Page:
I'm never getting back.


So there's obviously a huge portion of the movie going audience that mainly watches things like superhero movies or big franchise films. Do you not believe that that's a problem?


I think people should watch what they like. And if that's superhero movies, it's all good. Right? There are a lot of really good superhero movies out there. Black Panther, excellent film. Thor Ragnarok, excellent film. Right. Thor Ragnarok is a meditation on refugees and the displacement of peoples Black Panther. There's a reason why Immigrant Song is the song they play over the climactic battle scene. Black Panther is about many things, but it is fundamentally about this tension between, you know, the black community wanting to sort of shutter itself off and sort of integrate into the world despite the tortures that the rest of the world has put us through.


Right. It's Martin versus Malcolm. And literally the climactic fight scene happens on a literal underground railroad. There's a tendency for a lot of people to sort of tut tut about, you know, these big studio action movies and act like they're somehow like a diminution of the art form. And I just have never believe that that's true. Now, some of them are not good, but there are many indie pretentious movies that are not good either. So what I would say is, is look for things that you love.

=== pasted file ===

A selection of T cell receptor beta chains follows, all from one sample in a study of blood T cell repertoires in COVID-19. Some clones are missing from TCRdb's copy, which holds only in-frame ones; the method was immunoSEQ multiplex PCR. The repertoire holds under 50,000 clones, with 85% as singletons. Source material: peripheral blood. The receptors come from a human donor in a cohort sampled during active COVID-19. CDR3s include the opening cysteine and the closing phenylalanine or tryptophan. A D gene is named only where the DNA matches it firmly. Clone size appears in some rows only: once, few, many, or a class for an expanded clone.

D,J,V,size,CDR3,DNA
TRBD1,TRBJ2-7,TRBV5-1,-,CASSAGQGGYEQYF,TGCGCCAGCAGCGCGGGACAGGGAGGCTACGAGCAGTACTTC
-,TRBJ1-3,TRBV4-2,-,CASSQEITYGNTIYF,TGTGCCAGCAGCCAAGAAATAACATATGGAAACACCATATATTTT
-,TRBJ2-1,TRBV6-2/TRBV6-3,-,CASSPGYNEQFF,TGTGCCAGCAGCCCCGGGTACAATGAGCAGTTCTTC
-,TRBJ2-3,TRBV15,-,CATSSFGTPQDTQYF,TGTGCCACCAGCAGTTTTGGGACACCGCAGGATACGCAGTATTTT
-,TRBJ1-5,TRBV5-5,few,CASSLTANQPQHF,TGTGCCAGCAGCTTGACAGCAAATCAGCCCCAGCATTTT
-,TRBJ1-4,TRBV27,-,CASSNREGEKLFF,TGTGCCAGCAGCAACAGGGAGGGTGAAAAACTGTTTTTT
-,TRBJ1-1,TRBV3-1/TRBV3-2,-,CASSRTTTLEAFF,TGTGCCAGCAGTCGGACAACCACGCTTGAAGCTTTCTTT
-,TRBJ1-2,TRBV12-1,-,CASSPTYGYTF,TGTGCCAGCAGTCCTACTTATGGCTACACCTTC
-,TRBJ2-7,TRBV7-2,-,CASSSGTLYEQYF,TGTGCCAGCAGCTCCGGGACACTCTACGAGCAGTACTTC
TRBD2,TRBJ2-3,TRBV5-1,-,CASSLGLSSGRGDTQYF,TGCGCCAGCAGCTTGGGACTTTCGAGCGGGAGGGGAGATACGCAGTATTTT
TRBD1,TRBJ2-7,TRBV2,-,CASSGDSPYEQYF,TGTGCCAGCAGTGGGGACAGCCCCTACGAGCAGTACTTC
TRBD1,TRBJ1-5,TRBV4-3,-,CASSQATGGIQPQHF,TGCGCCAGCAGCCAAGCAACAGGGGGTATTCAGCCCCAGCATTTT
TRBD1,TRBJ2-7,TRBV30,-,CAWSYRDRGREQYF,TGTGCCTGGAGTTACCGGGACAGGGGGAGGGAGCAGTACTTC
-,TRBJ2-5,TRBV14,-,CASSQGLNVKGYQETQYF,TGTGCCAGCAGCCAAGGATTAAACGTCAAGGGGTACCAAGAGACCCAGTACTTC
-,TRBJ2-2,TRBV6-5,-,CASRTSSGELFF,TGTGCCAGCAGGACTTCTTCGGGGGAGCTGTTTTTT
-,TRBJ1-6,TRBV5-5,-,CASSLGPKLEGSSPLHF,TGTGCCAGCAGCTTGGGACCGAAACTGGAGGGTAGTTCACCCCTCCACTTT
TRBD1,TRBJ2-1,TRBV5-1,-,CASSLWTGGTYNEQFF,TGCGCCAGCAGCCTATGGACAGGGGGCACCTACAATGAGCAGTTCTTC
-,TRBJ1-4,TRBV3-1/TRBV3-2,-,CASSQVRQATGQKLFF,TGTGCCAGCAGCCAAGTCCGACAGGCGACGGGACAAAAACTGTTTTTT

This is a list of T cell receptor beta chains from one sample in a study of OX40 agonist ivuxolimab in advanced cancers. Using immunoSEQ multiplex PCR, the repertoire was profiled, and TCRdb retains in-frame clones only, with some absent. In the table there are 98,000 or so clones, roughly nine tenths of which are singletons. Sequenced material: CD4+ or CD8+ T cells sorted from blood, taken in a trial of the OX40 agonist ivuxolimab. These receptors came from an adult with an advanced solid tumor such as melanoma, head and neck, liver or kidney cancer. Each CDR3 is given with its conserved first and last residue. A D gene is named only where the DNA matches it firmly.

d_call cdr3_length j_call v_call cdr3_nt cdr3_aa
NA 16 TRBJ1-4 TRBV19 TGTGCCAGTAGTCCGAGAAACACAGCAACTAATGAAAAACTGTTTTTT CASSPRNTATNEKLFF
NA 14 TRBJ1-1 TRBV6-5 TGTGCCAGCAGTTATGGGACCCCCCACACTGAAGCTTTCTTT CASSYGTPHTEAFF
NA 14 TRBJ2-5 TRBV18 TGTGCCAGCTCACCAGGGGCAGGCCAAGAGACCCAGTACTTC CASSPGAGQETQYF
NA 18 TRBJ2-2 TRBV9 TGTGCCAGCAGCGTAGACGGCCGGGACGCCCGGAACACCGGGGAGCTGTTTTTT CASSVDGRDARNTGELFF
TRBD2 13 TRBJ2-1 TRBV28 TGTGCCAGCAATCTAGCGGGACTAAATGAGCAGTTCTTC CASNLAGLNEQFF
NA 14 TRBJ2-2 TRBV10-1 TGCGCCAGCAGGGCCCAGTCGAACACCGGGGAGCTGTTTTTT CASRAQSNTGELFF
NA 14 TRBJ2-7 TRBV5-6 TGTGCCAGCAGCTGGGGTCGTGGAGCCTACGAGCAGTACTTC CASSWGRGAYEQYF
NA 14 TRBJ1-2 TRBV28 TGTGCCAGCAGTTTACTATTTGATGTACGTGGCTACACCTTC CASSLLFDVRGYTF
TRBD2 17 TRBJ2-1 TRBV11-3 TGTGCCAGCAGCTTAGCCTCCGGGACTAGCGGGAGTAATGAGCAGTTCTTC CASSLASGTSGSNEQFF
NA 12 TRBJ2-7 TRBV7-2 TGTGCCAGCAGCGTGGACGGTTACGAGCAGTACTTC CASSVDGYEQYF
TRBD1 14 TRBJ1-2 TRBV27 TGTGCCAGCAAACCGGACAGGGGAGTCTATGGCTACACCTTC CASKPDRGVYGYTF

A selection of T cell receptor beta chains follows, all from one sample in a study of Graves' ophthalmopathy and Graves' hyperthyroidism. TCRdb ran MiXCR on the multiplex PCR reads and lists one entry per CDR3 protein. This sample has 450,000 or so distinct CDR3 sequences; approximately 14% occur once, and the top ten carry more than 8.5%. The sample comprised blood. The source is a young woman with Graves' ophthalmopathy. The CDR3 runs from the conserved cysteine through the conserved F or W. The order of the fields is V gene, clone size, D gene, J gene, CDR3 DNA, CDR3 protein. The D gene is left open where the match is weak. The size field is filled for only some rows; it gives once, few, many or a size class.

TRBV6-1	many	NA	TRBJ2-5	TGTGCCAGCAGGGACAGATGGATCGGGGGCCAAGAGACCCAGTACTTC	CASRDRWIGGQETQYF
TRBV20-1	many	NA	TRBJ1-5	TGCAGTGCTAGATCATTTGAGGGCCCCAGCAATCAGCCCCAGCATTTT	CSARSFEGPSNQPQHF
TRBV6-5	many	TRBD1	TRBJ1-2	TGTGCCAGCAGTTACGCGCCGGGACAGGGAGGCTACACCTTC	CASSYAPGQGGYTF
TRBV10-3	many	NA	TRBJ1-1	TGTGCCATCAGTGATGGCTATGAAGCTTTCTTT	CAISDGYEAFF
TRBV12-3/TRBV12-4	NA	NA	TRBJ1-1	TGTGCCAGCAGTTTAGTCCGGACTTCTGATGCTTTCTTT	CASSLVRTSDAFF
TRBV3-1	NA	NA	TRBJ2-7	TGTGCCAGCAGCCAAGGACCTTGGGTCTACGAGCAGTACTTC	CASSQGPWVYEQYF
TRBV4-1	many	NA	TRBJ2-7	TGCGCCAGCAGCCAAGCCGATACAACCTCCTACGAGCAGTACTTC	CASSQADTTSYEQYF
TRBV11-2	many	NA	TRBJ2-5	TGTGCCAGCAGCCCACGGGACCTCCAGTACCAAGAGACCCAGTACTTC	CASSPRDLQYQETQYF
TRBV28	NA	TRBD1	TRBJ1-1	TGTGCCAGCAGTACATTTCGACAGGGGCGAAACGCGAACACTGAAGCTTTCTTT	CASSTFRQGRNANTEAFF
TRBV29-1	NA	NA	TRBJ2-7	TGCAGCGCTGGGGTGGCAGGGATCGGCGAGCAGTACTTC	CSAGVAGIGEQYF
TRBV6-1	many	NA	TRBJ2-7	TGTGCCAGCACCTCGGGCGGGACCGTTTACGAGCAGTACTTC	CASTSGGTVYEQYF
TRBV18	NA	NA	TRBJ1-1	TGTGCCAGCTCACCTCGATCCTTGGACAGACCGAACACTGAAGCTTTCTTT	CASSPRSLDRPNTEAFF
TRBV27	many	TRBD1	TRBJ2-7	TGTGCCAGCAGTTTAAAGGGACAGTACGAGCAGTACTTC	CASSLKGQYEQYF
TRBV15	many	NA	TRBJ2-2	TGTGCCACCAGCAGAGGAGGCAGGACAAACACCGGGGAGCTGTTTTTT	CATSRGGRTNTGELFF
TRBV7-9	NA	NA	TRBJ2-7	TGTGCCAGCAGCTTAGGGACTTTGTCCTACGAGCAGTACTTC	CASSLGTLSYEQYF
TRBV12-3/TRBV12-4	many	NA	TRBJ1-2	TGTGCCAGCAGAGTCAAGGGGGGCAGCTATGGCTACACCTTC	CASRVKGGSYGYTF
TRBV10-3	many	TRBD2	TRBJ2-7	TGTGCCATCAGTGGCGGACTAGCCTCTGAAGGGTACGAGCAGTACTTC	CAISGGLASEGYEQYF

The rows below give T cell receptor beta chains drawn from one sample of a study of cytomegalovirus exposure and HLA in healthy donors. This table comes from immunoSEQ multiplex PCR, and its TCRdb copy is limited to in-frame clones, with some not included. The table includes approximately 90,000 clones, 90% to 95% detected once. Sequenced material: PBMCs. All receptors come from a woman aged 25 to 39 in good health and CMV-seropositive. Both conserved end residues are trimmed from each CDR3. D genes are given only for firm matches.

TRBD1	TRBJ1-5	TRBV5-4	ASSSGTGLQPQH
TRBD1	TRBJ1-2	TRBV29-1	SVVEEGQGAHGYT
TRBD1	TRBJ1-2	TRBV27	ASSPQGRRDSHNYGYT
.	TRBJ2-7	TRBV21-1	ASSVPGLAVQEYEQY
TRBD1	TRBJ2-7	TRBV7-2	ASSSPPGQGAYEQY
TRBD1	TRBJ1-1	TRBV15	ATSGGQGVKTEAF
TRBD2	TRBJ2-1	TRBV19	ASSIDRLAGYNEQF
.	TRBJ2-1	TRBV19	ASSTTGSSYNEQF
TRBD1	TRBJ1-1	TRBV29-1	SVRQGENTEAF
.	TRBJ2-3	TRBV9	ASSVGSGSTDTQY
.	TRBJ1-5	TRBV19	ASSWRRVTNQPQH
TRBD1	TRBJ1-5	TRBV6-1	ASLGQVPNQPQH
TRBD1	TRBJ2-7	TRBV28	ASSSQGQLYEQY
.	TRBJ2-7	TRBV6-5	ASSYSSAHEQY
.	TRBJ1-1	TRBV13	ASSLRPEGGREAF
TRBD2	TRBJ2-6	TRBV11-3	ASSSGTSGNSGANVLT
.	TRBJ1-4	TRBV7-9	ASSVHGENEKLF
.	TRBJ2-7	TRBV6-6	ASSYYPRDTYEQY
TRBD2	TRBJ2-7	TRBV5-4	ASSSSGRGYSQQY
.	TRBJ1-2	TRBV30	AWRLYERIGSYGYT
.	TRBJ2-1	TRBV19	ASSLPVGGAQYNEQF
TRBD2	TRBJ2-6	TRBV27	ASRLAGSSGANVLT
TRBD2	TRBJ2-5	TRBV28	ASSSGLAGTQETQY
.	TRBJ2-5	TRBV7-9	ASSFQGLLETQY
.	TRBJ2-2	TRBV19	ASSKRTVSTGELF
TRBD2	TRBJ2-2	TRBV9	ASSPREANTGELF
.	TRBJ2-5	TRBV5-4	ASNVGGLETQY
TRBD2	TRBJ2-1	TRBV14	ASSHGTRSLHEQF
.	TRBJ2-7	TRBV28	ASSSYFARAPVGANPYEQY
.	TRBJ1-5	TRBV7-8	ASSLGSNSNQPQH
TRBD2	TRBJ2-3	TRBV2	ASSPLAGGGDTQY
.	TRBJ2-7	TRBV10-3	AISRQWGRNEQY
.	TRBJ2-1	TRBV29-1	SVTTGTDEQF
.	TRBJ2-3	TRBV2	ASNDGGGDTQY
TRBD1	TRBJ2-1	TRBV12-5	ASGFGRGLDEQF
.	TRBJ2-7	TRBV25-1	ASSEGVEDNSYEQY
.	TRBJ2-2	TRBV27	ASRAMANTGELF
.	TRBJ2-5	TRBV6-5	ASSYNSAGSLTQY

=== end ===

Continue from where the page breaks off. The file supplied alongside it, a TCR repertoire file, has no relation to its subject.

And if you loved that thing right, if you love Black Panther, maybe check out Creed by the same director, Ryan Coogler.


And if you love Creed, maybe check out Fruitvale Station also by that director. You know, if you loved Thor Ragnarok, there's a reason Tycho Waititi, right.


An indigenous New Zealander, got the job for Thor. Why don't you go watch the stuff that he made that got him that job? There's a good chance you're going to like that, too. And the thing about it is, is you're the only person losing by not checking those things out.


Right. Like they got your money for Thor, they got your money for Black Panther. The industry is going to be fine. You have an opportunity and the world is going to open up to you and you're going to have these moments of joy and these moments of sadness in these moments of exhilaration that you haven't gotten to have yet. And that is fundamentally, for me at least, the beauty of film and the beauty of art and the beauty of a culture, a world in which we live.


You know, we've been talking about movies and cinema, but obviously the experience of watching a film has changed dramatically with theaters being closed. I guess even if they're open, people being scared to go.


I even think about that a little bit personally, because there's a movie theater right down the block for. Where I live here in Los Angeles and on their big marquee rather than new movie title, it says to be continued, but it's said that for months now and their doors still haven't reopened. So what at first was kind of like charming and even funny sign is now a real open question, right?


Like, will that theater ever actually reopen? And I hope they do.


I hope they do, because I think that there's something really powerful about seeing movies in person, that classic experience which you described so beautifully in your talk from a few years ago. Here's a clip of that this weekend.